Moisture Content Differences
The chemical potential is explained here since it is the true driving force for the transport of water in both liquid and vapour phases in wood (Siau, 1984). The Gibbs free energy per mole of substance is usually expressed as the chemical potential (Skaar, 1933). The chemical potential of unsaturated air or wood below the fibre saturation point influences the drying of wood. Equilibrium will occur at the equilibrium moisture content (as defined earlier) of wood when the chemical potential of the wood becomes equal to that of the surrounding air. The chemical potential of sorbed water is a function of wood moisture content. Therefore, a gradient of wood moisture content (between surface and centre), or more specifically of activity, is accompanied by a gradient of chemical potential under isothermal conditions. Moisture will redistribute itself throughout the wood until the chemical potential is uniform throughout, resulting in a zero potential gradient at equilibrium (Skaar, 1988). The flux of moisture attempting to achieve the equilibrium state is assumed to be proportional to the difference in chemical potential, and inversely proportional to the path length over which the potential difference acts (Keey et al., 2000).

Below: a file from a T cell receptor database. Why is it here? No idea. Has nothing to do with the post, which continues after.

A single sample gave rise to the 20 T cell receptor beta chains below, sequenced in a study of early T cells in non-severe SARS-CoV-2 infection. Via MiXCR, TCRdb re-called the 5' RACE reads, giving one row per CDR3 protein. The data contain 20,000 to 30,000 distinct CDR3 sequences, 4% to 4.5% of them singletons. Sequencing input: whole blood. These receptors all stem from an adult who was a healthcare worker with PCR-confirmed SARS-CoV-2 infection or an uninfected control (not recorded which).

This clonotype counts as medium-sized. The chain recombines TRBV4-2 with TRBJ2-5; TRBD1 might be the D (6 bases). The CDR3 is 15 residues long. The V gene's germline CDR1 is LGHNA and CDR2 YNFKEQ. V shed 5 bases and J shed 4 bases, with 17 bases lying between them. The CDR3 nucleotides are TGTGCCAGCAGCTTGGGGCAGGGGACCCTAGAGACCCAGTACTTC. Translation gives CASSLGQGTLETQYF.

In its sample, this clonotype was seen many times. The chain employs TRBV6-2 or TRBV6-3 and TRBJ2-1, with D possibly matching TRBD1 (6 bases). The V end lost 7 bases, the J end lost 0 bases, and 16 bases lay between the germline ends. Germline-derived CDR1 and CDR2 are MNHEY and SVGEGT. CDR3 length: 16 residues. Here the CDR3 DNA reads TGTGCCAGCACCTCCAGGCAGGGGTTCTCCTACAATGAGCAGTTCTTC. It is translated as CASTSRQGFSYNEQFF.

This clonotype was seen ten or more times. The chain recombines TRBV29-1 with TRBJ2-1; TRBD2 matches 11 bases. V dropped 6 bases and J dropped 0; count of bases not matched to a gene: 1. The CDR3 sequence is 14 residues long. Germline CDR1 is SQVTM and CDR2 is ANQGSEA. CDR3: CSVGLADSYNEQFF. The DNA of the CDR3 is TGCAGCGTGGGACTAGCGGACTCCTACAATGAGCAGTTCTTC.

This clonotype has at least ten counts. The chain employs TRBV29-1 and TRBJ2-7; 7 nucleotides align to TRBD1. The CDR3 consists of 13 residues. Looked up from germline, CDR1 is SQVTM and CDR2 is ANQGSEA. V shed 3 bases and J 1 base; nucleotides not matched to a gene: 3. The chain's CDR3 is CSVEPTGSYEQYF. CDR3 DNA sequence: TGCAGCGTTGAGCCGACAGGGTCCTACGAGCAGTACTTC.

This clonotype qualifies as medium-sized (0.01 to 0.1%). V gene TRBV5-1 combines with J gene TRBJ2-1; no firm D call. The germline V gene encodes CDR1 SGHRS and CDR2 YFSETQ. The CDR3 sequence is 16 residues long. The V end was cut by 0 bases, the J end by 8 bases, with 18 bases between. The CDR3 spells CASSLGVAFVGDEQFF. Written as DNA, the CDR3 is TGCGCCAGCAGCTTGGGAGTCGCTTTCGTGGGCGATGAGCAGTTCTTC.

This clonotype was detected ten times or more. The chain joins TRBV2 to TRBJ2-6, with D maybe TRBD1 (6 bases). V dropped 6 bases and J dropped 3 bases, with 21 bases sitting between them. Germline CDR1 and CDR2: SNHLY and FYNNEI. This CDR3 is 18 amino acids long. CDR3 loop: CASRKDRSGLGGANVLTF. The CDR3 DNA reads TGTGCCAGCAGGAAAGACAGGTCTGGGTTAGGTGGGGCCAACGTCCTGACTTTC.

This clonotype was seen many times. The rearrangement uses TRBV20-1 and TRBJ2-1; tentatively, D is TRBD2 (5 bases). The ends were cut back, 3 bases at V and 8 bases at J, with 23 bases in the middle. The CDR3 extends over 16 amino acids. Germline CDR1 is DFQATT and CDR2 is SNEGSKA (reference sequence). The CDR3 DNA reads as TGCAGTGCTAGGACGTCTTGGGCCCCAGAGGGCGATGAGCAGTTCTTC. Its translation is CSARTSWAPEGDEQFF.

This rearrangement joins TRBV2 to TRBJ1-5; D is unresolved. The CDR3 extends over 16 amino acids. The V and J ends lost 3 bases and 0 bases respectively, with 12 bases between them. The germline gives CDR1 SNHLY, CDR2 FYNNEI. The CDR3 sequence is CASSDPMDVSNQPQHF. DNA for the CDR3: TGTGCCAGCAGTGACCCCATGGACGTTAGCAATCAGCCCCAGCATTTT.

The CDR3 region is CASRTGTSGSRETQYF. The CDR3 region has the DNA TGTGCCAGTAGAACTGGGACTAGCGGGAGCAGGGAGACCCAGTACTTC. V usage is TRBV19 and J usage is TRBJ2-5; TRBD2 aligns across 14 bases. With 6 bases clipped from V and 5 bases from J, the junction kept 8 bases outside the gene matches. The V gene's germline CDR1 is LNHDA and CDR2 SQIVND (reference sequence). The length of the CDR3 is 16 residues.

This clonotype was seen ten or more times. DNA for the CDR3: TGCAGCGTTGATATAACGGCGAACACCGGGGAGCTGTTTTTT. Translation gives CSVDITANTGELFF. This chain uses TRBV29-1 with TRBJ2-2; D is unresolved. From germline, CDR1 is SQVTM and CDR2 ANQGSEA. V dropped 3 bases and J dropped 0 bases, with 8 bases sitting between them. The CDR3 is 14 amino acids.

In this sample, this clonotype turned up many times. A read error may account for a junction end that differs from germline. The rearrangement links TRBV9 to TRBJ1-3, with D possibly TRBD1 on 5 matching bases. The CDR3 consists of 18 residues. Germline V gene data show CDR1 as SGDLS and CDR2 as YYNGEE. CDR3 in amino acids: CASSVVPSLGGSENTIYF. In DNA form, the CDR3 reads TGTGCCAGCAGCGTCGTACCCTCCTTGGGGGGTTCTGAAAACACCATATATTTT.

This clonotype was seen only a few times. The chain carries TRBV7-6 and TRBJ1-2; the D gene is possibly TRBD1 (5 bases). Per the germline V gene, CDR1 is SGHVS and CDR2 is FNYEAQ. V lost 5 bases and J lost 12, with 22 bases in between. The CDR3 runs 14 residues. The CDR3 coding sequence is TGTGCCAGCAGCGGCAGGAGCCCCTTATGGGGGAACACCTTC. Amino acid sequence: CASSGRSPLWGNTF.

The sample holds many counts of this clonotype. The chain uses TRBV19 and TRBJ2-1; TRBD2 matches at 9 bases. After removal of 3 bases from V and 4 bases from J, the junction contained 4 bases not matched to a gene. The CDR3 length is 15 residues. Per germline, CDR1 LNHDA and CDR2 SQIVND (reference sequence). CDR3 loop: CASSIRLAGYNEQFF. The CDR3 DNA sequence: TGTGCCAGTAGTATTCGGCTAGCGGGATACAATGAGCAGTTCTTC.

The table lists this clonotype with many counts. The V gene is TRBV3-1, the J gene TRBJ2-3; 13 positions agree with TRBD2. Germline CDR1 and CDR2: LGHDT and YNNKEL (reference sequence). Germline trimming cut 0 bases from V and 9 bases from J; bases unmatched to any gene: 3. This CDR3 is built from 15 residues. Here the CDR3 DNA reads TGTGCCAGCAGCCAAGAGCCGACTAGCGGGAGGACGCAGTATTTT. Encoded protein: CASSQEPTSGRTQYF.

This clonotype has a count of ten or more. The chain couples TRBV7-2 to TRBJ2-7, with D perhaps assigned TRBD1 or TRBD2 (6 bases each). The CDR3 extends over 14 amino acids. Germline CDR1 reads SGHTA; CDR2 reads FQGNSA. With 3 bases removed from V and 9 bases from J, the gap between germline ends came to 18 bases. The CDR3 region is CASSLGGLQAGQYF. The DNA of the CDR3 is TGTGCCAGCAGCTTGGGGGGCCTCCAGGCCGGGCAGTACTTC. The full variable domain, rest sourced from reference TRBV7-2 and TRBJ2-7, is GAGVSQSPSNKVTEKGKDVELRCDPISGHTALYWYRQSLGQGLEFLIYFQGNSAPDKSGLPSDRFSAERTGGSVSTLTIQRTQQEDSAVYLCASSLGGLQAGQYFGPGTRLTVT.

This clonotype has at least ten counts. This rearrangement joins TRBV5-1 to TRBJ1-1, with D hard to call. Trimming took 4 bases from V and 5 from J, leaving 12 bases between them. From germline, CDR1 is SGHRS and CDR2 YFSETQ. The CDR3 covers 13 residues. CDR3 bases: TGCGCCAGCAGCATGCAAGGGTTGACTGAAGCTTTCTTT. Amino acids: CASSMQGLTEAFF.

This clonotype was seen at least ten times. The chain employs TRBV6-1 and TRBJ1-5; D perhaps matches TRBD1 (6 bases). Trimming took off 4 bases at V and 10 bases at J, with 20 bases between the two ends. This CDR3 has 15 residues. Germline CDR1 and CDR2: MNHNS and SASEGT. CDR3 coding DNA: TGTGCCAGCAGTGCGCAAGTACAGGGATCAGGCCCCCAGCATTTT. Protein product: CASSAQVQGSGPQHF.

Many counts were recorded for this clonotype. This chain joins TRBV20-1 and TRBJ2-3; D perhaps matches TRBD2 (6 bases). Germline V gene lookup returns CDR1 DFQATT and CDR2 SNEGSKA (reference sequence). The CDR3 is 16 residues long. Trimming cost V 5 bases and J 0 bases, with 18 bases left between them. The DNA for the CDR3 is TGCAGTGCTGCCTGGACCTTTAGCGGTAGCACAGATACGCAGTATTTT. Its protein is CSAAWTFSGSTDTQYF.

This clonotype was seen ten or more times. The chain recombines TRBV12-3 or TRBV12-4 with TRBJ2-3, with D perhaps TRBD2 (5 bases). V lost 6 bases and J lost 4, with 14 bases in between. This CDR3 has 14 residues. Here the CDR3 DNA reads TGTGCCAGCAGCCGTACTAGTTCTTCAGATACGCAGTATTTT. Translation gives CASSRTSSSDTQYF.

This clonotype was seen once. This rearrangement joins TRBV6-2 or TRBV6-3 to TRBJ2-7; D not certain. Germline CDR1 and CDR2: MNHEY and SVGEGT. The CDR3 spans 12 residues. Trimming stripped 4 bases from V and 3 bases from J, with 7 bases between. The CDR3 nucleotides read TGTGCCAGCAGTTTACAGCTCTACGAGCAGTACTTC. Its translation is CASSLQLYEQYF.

The gradient in chemical potential is related to the moisture content gradient as explained in above equations (Keey et al., 2000). The diffusion model using moisture content gradient as a driving force was applied successfully by Wu (1989) and Doe et al. (1994). Though the agreement between the moisture-content profiles predicted by the diffusion model based on moisture-content gradients is better at lower moisture contents than at higher ones, there is no evidence to suggest that there are significantly different moisture-transport mechanisms operating at higher moisture contents for this timber. Their observations are consistent with a transport process that is driven by the total concentration of water. The diffusion model is used for this thesis based on this empirical evidence that the moisture-content gradient is a driving force for drying this type of impermeable timber.
Differences in moisture content between the surface and the centre (gradient, the chemical potential difference between interface and bulk) move the bound water through the small passageways in the cell wall by diffusion. In comparison with capillary movement, diffusion is a slow process. Diffusion is the generally suggested mechanism for the drying of impermeable hardwoods (Keey et al., 2000). Furthermore, moisture migrates slowly due to the fact that extractives plug the small cell wall openings in the heartwood. This is why sapwood generally dries faster than heartwood under the same drying conditions.
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